A joy within . . !

13

SHE was short, squat and dowdy, and as I ran to join the group of tourists at the heritage building I wondered what this women was doing as a guide.

The lady looked up over the heads of the others and instead of annoyance, smiled, and suddenly I saw more than just friendliness, I was being welcomed because guide was glad there was one more to listen to her talk.

And what a talk it was. “This,” she said, “is an ancestral house, nearly three hundred years old!” “Three hundred years old!” said a newly married husband in the group and winked at his pretty blushing bride.

“Yes sir! And you can rest assured the owners were as amorous and as great lovers as you and your wife are!”
She exclaimed and pointed to a giant wooden four poster bed that lay in the middle of the room.

“As you can see it’s been well used!” The others laughed and I noticed the lady guide enjoyed the laughter.

“What do you think this is?” she asked standing in front of a strange looking box that had a small opening on top. “A hat stand?” said the same husband pinching his new bride affectionately.

“Ah no sir, but when Portuguese lord was busy with his wife like you are sir, and didn’t want to go all the way outside to the toilet, this is what he used!” She opened the box and revealed an old fashioned commode.

The group chuckled and the couple blushed and smiled at her. The lady guide smiled back affectionately. “How do you do it?” I asked afterwards as she walked with the guide outside the ancient house taking snaps of the portico, the stone carvings and the sculpture of the rooster on top. “Do what?” asked the lady.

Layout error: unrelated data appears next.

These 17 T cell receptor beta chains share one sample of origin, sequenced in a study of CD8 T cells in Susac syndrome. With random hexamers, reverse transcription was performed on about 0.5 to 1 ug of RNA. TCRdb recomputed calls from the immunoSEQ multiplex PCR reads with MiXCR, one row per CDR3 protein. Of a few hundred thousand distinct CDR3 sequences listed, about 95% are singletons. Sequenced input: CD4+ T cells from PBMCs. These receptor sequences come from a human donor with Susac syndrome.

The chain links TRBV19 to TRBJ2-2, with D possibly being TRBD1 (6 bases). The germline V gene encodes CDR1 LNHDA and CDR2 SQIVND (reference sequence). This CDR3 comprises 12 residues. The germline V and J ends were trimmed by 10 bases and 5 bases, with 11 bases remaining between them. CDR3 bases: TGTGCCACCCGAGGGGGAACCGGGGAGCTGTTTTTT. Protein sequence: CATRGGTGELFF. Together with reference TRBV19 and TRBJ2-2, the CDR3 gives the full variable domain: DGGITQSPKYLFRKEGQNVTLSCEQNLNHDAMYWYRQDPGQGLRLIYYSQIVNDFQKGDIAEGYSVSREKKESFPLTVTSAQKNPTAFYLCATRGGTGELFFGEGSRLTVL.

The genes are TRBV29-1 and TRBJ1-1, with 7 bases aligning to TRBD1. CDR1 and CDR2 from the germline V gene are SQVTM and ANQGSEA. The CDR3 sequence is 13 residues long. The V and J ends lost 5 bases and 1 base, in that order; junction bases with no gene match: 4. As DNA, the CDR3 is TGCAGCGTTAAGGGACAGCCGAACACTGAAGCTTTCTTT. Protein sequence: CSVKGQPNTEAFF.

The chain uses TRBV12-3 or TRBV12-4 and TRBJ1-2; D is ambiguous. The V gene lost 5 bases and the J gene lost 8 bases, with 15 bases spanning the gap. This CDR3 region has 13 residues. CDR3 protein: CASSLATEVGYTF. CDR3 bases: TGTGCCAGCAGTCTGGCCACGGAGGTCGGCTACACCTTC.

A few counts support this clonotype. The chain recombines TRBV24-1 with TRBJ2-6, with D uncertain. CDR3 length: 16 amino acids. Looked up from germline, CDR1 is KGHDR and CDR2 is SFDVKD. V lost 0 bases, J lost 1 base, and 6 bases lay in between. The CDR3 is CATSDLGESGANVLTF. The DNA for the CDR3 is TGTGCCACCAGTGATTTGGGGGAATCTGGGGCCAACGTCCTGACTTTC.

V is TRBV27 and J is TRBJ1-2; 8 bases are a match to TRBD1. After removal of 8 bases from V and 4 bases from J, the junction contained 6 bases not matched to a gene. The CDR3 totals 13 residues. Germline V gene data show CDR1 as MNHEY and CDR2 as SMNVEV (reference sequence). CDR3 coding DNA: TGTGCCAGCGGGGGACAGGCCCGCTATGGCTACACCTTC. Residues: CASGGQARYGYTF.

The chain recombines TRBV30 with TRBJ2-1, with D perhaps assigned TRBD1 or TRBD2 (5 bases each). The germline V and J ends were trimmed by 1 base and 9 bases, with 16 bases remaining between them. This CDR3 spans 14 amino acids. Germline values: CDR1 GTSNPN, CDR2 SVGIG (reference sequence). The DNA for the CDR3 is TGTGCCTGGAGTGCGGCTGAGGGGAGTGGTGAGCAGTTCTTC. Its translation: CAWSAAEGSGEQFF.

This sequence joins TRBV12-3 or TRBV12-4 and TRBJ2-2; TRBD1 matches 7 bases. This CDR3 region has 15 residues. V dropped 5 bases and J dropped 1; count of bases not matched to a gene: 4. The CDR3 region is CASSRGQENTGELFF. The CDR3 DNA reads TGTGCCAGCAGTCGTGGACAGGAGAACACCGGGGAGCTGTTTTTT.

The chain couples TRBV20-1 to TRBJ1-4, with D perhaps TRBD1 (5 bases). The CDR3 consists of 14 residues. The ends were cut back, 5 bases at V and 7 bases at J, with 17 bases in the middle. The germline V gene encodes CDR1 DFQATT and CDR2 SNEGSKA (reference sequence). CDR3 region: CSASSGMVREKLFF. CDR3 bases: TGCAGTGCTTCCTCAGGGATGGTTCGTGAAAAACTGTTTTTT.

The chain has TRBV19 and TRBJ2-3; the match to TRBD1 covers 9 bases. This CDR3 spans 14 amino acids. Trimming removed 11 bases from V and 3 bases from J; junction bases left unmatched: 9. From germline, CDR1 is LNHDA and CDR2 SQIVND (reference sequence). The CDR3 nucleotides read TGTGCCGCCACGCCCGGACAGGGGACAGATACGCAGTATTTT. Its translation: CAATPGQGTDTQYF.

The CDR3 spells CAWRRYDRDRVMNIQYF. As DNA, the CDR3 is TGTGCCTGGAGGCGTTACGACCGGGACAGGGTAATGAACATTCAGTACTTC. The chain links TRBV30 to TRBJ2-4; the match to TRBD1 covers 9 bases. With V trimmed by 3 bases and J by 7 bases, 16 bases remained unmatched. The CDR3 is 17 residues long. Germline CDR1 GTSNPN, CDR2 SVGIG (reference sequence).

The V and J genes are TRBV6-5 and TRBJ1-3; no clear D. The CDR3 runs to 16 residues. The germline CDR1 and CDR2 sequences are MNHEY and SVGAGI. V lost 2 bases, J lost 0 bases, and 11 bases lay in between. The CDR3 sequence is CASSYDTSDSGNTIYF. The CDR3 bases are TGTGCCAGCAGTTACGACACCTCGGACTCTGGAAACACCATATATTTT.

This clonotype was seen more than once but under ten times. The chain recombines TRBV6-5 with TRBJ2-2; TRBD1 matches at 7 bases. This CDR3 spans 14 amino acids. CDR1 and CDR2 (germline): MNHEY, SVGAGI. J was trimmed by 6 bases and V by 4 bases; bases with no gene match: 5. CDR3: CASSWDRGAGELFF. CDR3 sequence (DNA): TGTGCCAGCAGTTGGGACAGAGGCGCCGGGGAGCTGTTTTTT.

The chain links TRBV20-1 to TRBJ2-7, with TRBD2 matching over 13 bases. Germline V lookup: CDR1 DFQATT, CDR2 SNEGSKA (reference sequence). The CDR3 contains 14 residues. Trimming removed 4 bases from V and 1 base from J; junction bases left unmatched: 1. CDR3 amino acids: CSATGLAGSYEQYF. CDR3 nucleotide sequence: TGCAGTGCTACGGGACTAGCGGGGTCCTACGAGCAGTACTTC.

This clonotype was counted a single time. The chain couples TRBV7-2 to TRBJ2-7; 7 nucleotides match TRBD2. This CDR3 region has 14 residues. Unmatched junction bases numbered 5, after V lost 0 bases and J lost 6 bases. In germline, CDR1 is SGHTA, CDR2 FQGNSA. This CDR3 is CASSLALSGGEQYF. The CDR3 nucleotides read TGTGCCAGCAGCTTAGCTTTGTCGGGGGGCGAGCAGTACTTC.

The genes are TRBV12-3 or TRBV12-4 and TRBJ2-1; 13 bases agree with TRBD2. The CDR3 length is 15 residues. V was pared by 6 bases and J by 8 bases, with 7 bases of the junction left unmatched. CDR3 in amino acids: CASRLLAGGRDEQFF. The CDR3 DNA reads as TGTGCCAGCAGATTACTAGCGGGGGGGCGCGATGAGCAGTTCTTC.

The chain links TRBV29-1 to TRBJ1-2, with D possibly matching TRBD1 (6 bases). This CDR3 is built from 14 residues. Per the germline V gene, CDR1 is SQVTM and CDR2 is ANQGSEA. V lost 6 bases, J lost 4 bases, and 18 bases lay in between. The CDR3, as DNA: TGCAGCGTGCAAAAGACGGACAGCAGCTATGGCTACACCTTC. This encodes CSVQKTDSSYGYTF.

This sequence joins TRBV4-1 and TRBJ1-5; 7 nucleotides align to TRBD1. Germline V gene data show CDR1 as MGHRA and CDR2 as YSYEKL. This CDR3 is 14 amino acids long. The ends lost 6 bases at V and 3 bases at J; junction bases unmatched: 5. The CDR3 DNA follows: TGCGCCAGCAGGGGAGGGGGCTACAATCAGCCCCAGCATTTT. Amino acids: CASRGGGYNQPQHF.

“Put so much joy into your work?” “Sir!” she replied, “I am a housewife staying in this little village, and when the good Lord gave me this job, I decided not to let the good Lord down!” “You aren’t letting him down, you seem to enjoy it!” “I love it,” said Mrs Pinto.

“Why?” “Will you come with me?” asked the guide, “It is my lunch hour and if you don’t have a bus to catch…..”

I followed Mrs Pinto down the steps of the quaint, old, Portuguese street till she came to a cottage, nearly on its last legs. “This is where I stay!” she said and led me in. I walked in looking curiously at old tiles and brick walls, till suddenly I was in the only room in the house.

“Emily is that you?” asked a voice. I looked shocked at the thin, broken man who lay on the bed. “Yes Pinto I’m back!” she said and walked over and hugged the cripple on the bed. “My husband!” she said to me.

“He had an accident five years back. Truck hit him just outside our house! Now he can’t walk about alone!”
“Weren’t you devastated?” I asked.

“Overjoyed!” shouted Mrs Pinto, “Overjoyed he’s alive!” We walked outside, the guide her husband, supported by his wife and me.

“Everyday,” said Mrs Pinto, “I thank God he wasn’t taken away from me, and when the government gave me this job with enough money to take care of him, why I’m the happiest person in the world!” There were tears in my eyes as I walked out of the house. “I’ve seen true joy,” I said to myself wonderingly, “and it had nothing to do with money..!”